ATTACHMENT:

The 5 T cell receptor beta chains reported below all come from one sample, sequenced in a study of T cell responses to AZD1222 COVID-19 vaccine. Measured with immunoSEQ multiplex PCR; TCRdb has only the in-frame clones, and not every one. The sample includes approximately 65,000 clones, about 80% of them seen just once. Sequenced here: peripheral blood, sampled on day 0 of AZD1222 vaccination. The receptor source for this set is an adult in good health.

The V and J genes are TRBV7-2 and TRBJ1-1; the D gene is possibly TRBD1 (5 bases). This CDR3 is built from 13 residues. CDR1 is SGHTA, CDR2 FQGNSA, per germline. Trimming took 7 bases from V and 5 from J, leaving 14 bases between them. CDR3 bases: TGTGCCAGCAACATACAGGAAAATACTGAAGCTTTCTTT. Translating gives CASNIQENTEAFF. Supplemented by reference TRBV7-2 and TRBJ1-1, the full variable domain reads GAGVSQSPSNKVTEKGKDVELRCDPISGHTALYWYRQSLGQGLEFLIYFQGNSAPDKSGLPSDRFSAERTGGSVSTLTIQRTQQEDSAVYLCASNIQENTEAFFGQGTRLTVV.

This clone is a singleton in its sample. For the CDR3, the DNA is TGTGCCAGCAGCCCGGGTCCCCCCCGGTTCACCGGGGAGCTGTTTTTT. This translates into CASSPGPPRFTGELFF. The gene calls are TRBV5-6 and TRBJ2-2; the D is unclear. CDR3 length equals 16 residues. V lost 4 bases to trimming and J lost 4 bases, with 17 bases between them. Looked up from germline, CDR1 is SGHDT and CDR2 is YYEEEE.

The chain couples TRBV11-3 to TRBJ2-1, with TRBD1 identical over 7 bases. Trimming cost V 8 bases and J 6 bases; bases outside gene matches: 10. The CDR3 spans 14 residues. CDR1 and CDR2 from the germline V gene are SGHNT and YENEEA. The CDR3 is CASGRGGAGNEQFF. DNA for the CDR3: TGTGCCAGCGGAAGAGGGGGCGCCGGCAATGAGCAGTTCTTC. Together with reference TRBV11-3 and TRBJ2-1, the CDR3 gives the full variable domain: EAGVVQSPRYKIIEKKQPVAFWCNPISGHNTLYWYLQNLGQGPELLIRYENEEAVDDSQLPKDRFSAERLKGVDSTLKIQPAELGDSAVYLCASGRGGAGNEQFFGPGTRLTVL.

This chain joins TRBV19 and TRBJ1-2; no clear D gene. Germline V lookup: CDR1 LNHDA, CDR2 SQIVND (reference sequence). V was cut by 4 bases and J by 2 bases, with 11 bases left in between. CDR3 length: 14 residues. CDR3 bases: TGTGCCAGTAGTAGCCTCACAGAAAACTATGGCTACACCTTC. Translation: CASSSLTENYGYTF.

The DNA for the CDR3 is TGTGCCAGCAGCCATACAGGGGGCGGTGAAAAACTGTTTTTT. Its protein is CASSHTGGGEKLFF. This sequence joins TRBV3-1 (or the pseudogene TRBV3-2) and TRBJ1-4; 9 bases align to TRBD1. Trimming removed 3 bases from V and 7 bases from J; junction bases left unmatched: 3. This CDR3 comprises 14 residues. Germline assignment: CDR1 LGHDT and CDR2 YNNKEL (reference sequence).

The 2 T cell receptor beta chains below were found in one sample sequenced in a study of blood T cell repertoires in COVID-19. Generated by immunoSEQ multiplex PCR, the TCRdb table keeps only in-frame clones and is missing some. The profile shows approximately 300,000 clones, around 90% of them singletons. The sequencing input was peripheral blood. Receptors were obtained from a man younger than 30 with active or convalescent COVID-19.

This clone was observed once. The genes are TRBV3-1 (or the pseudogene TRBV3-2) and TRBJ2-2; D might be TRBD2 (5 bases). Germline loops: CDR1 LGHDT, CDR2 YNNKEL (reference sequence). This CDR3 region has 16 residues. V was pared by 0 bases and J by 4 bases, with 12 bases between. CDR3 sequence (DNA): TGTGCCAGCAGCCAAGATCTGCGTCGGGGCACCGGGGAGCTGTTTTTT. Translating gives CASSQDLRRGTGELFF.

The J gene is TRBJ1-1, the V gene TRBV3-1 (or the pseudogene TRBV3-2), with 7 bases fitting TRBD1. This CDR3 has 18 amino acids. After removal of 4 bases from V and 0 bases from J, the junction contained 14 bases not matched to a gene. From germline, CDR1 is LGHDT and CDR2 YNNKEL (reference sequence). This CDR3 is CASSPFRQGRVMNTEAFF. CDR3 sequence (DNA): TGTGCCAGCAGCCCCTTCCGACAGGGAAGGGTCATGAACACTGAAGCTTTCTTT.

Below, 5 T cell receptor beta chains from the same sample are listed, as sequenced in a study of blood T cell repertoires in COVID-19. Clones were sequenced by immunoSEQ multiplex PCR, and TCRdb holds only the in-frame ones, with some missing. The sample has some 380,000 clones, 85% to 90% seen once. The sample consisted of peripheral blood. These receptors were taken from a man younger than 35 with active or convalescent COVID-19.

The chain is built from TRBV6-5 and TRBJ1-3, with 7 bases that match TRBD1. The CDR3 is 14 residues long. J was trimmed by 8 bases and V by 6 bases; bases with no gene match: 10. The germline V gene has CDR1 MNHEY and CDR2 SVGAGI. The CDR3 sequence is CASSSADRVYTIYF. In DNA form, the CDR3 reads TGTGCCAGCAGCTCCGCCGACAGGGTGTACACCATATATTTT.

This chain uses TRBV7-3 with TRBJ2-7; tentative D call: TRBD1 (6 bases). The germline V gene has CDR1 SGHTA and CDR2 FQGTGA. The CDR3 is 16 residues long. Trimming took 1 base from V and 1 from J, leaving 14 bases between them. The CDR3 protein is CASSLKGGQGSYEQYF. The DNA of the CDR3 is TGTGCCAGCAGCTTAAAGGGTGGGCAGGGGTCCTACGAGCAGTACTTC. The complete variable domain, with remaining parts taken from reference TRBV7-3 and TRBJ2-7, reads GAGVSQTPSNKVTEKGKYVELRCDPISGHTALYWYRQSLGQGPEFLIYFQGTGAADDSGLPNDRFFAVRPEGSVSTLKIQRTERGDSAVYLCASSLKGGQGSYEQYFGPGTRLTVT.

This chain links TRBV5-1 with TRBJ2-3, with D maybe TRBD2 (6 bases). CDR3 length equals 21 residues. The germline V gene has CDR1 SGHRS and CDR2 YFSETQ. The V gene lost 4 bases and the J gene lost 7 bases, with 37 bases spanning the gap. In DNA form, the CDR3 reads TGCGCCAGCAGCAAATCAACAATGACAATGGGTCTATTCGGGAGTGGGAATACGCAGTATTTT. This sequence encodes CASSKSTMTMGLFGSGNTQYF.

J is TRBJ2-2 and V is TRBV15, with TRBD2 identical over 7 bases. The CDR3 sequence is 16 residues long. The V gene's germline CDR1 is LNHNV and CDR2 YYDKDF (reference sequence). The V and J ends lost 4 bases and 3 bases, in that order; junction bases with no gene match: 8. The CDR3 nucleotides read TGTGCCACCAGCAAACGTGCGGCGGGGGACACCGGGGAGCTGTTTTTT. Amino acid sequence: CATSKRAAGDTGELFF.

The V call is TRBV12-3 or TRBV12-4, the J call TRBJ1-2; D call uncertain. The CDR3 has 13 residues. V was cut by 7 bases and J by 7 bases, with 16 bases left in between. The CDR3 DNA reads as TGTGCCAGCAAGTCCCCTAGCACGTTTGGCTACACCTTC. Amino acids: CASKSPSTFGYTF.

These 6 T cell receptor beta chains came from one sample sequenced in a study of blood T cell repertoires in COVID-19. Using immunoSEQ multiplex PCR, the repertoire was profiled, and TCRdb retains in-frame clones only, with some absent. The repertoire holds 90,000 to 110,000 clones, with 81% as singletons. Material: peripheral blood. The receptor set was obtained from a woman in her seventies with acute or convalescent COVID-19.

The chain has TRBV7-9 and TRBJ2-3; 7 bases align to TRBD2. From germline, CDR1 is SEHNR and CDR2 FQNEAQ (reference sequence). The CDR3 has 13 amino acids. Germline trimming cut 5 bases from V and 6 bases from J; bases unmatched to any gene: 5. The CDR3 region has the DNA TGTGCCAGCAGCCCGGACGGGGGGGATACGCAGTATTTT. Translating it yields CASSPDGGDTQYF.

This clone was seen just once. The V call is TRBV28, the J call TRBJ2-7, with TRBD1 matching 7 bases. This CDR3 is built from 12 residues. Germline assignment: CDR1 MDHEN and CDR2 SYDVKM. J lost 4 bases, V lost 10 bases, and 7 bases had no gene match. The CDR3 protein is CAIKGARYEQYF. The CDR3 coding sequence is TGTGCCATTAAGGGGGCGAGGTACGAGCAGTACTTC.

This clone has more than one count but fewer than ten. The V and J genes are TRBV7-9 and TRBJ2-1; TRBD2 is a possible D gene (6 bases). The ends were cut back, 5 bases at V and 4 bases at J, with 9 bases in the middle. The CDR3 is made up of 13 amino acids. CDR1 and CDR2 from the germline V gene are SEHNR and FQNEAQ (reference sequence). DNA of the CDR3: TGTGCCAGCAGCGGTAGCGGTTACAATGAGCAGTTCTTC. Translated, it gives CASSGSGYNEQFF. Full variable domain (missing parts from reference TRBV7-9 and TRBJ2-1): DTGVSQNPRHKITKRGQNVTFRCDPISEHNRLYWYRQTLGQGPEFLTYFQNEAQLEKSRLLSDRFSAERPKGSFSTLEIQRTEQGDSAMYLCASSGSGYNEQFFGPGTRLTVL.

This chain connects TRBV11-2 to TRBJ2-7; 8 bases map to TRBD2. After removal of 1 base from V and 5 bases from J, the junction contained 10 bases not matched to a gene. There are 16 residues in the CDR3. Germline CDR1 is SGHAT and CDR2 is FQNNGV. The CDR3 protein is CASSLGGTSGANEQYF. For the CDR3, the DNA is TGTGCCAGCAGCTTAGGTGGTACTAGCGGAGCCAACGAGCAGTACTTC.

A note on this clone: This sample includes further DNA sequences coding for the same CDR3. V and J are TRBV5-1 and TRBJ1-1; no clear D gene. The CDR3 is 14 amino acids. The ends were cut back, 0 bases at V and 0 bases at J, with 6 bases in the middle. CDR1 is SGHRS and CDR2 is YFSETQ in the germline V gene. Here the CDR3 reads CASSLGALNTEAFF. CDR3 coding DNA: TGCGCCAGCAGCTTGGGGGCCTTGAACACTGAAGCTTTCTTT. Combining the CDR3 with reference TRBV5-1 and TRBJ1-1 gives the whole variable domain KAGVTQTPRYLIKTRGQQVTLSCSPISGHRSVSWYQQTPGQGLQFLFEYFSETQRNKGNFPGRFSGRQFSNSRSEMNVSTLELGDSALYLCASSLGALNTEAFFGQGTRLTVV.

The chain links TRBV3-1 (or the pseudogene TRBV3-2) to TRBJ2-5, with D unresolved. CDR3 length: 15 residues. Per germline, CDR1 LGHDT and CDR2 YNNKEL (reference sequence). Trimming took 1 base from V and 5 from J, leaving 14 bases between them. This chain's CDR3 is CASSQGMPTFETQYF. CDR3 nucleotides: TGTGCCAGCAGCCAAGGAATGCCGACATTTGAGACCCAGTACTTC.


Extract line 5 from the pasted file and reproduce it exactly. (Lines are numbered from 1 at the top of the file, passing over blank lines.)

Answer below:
This chain joins TRBV19 and TRBJ1-2; no clear D gene. Germline V lookup: CDR1 LNHDA, CDR2 SQIVND (reference sequence). V was cut by 4 bases and J by 2 bases, with 11 bases left in between. CDR3 length: 14 residues. CDR3 bases: TGTGCCAGTAGTAGCCTCACAGAAAACTATGGCTACACCTTC. Translation: CASSSLTENYGYTF.